A family caregiver for a “qualifying” veteran may receive financial compensation.
Your loved one served in the military.
Your loved one now requires the assistance of a caregiver.
Perhaps this is due to age.
Maybe it is the result of an combat injury.
Whatever the cause, you have taken on the responsibility of caregiver.
According to a recent AARP article titled “Can I Get Paid to Be a Caregiver for a Family Member?,” you may be eligible for financial compensation for serving as a family caregiver for a veteran.
What are these benefits?
Veteran Directed Care.
This program is similar to the Medicaid self-directed care program.
With this plan, veterans can manage their own long-term supports and services.
Not all states allow access to Veteran Directed Care.
Only in 37 states, Washington DC, and Puerto Rico is this benefit an option.
Missouri is a participating state, but Kansas is not.
To qualify, veterans must be enrolled in the Veterans Health Administration health care system.
These individuals must also require the level of care provided by a nursing home but choose to live at home.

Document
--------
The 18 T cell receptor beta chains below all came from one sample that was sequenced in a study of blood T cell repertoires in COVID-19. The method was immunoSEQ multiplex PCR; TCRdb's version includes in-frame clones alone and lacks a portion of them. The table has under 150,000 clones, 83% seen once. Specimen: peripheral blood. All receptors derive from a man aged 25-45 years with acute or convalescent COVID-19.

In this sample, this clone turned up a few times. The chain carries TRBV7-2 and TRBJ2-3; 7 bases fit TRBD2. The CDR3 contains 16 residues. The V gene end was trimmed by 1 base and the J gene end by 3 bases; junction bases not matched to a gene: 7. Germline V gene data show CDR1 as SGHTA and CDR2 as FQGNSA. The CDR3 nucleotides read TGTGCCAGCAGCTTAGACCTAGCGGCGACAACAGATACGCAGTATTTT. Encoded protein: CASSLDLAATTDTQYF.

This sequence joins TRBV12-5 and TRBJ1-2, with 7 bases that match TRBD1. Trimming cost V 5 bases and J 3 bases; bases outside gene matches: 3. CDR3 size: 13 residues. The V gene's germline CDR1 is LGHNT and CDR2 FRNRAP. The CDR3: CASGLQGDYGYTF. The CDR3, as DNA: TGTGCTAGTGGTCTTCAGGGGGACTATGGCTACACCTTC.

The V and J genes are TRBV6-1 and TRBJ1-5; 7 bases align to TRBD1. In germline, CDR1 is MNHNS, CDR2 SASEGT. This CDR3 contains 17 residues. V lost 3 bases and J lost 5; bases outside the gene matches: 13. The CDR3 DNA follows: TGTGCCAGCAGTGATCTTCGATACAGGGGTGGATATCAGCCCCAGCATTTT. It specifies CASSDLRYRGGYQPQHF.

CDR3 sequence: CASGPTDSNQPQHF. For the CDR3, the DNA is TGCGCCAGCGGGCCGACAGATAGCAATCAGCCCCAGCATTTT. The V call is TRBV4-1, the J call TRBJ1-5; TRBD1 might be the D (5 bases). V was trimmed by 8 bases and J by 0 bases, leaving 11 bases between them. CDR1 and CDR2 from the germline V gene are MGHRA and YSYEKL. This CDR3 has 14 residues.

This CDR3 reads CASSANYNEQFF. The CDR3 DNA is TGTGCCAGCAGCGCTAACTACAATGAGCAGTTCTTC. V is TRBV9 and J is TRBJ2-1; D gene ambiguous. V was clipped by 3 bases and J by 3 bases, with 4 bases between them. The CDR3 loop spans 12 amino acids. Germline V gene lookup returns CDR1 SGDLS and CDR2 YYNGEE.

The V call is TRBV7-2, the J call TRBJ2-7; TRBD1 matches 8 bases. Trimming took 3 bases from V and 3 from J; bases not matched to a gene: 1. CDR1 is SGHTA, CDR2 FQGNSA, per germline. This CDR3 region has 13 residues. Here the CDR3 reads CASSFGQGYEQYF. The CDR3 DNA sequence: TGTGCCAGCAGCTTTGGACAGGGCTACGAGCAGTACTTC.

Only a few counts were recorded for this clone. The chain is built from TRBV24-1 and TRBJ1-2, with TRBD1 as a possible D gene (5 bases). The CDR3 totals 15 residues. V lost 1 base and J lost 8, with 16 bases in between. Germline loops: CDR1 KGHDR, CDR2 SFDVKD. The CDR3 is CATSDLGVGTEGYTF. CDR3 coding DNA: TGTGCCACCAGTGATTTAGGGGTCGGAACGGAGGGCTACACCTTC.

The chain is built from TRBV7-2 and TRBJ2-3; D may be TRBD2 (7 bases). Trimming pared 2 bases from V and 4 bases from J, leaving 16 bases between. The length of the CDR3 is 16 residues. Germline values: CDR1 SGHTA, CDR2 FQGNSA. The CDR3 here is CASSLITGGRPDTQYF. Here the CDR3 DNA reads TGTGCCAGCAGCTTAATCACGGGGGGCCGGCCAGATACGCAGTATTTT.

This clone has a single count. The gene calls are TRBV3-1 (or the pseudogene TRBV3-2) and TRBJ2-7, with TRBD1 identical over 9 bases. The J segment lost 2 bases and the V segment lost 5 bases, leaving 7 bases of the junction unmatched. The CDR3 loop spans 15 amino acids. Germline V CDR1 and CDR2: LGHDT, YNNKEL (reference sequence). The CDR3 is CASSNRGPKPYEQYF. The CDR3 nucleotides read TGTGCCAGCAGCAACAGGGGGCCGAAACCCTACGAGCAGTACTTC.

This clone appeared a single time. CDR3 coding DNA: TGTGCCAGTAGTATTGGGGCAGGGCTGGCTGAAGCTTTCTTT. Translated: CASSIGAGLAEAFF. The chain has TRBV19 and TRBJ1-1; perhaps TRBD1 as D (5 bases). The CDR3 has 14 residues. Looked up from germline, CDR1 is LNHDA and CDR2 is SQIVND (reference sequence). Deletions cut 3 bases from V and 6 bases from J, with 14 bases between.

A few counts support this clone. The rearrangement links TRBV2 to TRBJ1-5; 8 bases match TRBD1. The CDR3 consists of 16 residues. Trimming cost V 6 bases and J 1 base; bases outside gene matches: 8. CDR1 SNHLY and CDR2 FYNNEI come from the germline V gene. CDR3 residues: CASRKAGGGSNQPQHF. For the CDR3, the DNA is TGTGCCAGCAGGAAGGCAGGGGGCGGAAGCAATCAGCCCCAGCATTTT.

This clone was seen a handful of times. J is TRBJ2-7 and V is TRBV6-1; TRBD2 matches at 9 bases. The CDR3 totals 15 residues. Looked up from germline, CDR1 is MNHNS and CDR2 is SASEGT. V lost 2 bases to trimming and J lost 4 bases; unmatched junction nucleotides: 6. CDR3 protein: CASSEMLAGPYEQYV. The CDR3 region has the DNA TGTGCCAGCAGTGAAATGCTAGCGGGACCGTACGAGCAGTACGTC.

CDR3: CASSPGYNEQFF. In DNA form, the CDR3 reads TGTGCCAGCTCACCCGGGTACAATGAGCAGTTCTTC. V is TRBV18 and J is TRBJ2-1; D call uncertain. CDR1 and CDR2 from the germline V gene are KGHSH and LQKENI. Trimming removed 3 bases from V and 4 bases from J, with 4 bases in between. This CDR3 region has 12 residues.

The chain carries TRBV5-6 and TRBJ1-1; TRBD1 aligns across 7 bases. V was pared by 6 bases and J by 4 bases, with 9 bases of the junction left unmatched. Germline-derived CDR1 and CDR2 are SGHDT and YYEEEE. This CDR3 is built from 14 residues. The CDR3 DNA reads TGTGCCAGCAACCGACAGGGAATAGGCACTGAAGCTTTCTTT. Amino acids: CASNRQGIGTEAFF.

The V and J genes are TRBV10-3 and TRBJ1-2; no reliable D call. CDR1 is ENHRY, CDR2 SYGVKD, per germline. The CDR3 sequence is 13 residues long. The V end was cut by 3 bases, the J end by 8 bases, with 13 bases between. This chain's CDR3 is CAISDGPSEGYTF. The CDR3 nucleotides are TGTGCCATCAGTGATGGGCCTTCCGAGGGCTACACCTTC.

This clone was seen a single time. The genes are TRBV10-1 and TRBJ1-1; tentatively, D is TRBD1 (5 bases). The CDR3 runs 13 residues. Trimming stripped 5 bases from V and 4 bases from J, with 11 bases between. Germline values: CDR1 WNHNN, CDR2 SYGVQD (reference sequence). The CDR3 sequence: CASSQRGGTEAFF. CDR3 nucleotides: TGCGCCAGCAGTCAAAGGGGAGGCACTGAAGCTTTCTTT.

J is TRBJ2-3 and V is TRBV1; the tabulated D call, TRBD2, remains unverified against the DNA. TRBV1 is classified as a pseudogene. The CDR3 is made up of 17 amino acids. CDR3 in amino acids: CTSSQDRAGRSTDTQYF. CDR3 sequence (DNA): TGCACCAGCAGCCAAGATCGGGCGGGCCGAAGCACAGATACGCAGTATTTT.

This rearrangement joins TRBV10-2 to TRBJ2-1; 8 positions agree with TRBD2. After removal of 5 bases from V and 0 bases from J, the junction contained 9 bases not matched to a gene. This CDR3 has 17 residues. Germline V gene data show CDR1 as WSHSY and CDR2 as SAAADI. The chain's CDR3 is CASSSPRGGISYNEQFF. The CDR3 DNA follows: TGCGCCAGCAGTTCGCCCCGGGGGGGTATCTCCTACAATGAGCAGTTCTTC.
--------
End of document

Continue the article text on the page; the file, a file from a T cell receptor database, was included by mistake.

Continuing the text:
A monthly stipend allows veterans to use the funds flexibly and prioritize specific good and services.
The veteran may chose to pay for the services of a capable family member caregiver.
Aid and Attendance (A&A) Benefits.
These benefits are designed to supplement military pension.
The purpose is specifically for paying a caregiver.
To qualify a veteran must satisfy at least one of the following criteria.
The veteran must need assistance performing daily activities like bathing, dressing, or eating.
The veteran must be confined to a bed as a result of disability.
The veteran must require nursing home care due to mental or physical incapacity.
The veteran must have eyesight less than 5/200 in both eyes with corrective lenses.
If the veteran who qualified for this benefit dies, the surviving spouse may also be eligible to receive this benefit.
These benefits are available for veterans who are substantially confined to their homes as a result of permanent disability.
A veteran will apply for these benefits through the same application process as the A&A benefits.
A veteran cannot receive both benefits concurrently.
Program of Comprehensive Assistance for Family Caregivers.
This benefit provides a monthly payment to family members who serve as caregivers for veterans who sustained a traumatic injury in active service on or after September 11, 1991.
The caregiver must be an spouse, adult child, stepfamily member, full time housemate, or extended family member.
The veteran must require assistance with daily living, protection, or supervision.
With the help of any of these veteran benefits, family caregivers may be better equipped to support their loved ones who sacrificed for all of us.
Reference: AARP (May 15, 2020) “Can I Get Paid to Be a Caregiver for a Family Member?”